The question that is raised here is the question of absolutes. Then those rules aren't absolutes. If what you mean by the word absolute is that there is a rule that is somehow fixed in heaven and applies to everything under heaven by its own force and there are no exemptions or exceptions to the rule, and everything and everyone and everybody must bow to the rule, including God for it to be an absolute, well, then there aren't any absolutes like that. I think that is an abuse of the word. No, I think an absolute isn't the kind of thing that never is exempted, but is an objective moral rule that has to do with a circumstance and is always applicable in those circumstances applied in the same way. But when the morally relevant circumstance is changed, like you go from man to God as the players, then it may not be that that objective principle applies in these other circumstances.

That is why I avoid the word absolute in my discussion of these issues. An absolute is seen by many in an extreme way when, in fact, what we have in the Scripture are objective moral principles that are staggered in their significance, but some are more important that others. This is clear from things that Jesus said and from other teachings in the Scripture. There are greater goods and lesser goods. Sometimes you are stuck in what is called a moral dilemma and you have to do one thing or another, both of which are wrong. You must either protect human life and lie or hand over the innocent life to be killed. It happened to Corrie ten Boom and she chose to lie to protect Jews from the Nazis. In so doing, she did not do something wrong. She didn't do the lesser of two evils in my view. She did the greater of two goods. Therefore, lying in that circumstance was even morally obligatory. There are two instances in the Bible where we see exactly the same thing, the Egyptian mid-wives protecting the Hebrew newborns and Rahab protecting the Jewish spies. These people are even praised for what they did.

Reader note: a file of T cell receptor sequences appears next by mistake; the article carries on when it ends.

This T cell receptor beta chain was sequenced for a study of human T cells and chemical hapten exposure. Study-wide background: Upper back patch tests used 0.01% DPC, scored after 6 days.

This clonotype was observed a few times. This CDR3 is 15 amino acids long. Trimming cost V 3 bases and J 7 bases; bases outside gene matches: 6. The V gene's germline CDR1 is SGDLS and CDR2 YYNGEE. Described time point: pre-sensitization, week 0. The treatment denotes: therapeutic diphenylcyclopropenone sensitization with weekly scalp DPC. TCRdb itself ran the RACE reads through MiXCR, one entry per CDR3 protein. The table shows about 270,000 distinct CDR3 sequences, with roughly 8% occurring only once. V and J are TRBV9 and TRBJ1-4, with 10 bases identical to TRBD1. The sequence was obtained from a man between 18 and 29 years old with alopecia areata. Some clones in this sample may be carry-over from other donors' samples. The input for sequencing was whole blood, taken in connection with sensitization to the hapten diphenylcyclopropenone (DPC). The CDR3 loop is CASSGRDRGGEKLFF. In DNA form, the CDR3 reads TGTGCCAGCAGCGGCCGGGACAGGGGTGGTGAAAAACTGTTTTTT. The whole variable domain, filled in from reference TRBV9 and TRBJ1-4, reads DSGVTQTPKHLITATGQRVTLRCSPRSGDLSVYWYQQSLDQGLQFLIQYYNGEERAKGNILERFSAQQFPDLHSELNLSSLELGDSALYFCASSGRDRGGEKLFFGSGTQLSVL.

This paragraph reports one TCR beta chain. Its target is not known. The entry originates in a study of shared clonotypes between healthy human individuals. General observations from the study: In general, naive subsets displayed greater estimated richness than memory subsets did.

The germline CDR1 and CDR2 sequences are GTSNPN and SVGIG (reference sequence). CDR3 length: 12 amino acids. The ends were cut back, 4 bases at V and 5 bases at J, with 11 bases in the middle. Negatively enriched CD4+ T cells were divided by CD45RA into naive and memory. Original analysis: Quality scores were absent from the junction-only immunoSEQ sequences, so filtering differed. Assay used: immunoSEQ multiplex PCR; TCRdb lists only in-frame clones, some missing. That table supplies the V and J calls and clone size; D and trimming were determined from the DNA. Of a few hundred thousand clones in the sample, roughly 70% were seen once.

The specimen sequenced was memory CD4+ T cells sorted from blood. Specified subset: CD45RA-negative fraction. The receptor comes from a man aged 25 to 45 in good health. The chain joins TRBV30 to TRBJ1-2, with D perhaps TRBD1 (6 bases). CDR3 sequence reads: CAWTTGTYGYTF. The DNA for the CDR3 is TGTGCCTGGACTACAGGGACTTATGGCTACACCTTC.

If you want to call moral rules absolutes in the sense that they can never be trumped, then that is probably too strong a definition and not a Biblical definition. And if you are not careful, it makes God subject to His own rules in a way that puts the rules above God instead of God above the rules.

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Greg Koukl